Apple declined to comment and directed to its human rights policy, which says it’s “required to comply with local laws”
Apple has taken down a Quran app and a Bible app in China at the request of Chinese officials, reports the BBC.
The apps, which are called ‘Quran Majeed’ and ‘Bible App by Olive Tree’, were first reported as having been taken down by Apple Censorship — a website that monitors Apple’s App Store globally, it said.
The Quran app was removed for hosting illegal religious texts, the BBC report said before adding that the Chinese government has not responded to its request for comment.
“According to Apple, our app Quran Majeed has been removed from the China App store because it includes content thatrequires additional documentation from Chinese authorities,” it quoted a statement by the app’s developer PDMS. “We are trying to get in touch with the Cyberspace Administration of China and relevant Chinese authorities to get this issue resolved”.
The company said it had close to one million users in China.
China has been accused of human rights violations against the mostly Muslim Uyghur ethnic group in Xinjiang.
Developers of the Bible app, however, told the BBC they had removed the app themselves.
“Olive Tree Bible Software was informed during the App Store review process that we are required to provide a permit demonstrating our authorization to distribute an app with book or magazine content in mainland China,” said a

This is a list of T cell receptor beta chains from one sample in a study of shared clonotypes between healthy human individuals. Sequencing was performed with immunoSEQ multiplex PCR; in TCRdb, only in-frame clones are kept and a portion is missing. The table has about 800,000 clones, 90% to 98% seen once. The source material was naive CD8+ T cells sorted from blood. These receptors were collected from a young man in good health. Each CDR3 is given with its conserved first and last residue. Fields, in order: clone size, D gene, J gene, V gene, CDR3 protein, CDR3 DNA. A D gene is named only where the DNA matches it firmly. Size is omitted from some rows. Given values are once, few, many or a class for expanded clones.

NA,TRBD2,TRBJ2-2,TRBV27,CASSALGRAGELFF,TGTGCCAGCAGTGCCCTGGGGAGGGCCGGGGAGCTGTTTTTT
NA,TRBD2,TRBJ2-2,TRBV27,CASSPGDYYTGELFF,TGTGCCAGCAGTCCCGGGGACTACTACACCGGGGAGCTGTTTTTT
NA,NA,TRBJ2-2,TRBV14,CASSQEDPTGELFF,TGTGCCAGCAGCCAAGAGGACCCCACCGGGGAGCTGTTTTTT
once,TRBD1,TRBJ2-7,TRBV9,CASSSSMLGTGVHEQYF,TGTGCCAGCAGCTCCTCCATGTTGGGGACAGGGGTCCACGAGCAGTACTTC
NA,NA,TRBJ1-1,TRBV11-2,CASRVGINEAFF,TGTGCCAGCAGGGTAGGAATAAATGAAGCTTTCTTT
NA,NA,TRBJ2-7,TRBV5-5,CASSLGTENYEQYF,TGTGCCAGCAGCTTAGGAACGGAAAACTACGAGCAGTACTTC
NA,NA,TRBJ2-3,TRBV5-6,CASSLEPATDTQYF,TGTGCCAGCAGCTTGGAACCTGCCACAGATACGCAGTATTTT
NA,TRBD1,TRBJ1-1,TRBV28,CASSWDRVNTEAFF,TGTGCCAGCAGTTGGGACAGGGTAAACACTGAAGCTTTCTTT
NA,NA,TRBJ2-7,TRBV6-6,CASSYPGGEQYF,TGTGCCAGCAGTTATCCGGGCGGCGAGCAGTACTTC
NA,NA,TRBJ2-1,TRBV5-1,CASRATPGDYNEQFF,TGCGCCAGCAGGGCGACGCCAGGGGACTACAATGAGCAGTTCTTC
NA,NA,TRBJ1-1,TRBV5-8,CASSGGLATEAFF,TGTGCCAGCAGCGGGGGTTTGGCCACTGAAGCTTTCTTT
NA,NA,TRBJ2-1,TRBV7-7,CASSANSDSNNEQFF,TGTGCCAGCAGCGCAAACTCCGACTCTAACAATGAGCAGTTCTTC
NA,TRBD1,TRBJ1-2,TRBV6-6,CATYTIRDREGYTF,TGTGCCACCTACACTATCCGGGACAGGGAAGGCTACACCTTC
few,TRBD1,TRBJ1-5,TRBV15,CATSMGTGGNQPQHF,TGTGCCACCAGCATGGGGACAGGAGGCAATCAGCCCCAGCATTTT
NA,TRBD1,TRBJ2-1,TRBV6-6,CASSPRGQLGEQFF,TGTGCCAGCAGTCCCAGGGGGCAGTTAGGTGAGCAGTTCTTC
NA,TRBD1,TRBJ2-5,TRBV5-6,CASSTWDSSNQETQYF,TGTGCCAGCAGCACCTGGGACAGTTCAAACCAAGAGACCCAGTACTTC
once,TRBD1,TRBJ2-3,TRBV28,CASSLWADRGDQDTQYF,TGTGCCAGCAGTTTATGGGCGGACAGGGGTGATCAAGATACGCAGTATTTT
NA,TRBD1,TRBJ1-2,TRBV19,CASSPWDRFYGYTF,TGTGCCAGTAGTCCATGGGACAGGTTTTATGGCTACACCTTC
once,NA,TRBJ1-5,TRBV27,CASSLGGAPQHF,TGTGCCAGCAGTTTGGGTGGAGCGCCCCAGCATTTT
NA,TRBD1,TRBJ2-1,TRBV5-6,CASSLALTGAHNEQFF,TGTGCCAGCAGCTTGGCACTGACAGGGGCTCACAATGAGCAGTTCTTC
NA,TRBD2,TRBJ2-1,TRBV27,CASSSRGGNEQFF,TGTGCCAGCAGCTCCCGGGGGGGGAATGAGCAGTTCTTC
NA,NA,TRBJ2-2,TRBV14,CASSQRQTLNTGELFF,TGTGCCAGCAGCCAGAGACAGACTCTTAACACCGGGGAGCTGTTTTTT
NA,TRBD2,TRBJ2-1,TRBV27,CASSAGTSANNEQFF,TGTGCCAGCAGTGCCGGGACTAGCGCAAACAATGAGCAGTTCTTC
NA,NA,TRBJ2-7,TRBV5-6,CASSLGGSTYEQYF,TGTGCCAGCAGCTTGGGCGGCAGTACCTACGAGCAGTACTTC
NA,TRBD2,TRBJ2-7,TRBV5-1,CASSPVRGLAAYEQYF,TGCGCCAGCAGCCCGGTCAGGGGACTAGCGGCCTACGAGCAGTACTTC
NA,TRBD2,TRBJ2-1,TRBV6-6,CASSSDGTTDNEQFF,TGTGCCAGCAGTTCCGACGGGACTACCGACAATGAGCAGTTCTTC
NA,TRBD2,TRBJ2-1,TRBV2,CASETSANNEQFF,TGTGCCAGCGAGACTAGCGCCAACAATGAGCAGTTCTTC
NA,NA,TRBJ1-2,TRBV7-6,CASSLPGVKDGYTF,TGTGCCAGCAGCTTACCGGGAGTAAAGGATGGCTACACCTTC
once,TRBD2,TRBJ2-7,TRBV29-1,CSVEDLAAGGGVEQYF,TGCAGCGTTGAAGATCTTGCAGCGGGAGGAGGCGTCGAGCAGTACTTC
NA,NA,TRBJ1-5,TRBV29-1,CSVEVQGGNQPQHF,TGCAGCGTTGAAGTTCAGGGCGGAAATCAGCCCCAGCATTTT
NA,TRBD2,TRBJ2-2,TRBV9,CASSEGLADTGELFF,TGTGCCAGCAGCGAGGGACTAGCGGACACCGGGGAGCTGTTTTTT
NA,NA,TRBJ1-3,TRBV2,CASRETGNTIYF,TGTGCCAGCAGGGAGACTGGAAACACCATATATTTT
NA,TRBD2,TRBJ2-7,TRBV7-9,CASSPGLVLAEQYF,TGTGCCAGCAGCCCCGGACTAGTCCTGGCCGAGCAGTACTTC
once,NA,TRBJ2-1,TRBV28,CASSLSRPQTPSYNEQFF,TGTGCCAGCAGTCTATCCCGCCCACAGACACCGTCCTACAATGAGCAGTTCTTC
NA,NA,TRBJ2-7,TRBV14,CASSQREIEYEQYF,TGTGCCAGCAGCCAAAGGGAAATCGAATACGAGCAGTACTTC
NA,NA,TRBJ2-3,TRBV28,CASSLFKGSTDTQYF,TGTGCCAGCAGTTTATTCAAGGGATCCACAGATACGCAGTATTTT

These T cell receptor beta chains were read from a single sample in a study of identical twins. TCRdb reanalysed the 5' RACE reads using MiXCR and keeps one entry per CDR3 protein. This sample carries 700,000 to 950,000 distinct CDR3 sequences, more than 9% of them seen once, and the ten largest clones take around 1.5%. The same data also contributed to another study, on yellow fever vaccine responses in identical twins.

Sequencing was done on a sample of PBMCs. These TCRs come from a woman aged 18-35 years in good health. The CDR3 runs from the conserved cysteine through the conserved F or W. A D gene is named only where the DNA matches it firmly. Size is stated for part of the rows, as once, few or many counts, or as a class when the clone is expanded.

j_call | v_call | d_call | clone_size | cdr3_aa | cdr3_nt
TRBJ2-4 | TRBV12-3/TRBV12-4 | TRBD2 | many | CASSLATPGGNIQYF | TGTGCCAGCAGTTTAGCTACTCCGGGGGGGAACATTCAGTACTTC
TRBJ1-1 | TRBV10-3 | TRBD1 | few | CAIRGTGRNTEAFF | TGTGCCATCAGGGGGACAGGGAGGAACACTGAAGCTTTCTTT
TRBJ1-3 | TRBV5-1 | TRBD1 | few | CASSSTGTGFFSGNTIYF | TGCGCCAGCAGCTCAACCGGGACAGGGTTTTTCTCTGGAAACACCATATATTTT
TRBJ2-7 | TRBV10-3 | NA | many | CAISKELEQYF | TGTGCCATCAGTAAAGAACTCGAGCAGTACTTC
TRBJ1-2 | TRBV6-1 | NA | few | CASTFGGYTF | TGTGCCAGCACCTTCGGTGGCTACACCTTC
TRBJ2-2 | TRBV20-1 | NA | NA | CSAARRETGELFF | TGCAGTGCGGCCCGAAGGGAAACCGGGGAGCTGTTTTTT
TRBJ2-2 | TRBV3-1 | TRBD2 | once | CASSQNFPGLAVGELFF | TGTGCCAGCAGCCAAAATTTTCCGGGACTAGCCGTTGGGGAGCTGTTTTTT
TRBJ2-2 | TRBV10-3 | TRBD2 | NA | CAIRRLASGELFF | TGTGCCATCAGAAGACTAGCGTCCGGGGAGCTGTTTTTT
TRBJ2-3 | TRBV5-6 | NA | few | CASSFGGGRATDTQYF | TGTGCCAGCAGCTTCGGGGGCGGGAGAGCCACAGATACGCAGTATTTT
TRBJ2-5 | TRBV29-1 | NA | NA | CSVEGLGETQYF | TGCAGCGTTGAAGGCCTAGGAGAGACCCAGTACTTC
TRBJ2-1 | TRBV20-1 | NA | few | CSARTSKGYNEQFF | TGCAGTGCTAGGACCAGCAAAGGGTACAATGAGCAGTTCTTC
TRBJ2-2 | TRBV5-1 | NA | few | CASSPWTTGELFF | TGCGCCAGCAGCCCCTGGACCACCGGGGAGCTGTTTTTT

spokesperson. “Since we did not have the permit and needed to get our app update approved and out to customers, we removed our Bible app from China’s App Store.”
The BBC report said that Apple declined to comment and directed it to its Human Rights Policy, which states: “We’re required to comply with local laws, and at times there are complex issues about which we may disagree with governments.”
China is one of Apple’s biggest markets, and the company’s supply chain is heavily reliant on Chinese manufacturing.
The New York Times reported earlier this year that Apple takes down apps in China if deemed off limits by the Chinese government. Topics that apps cannot discuss include Tiananmen Square, the Chinese spiritual movement Falun Gong, the Dalai Lama, and independence for Tibet and Taiwan.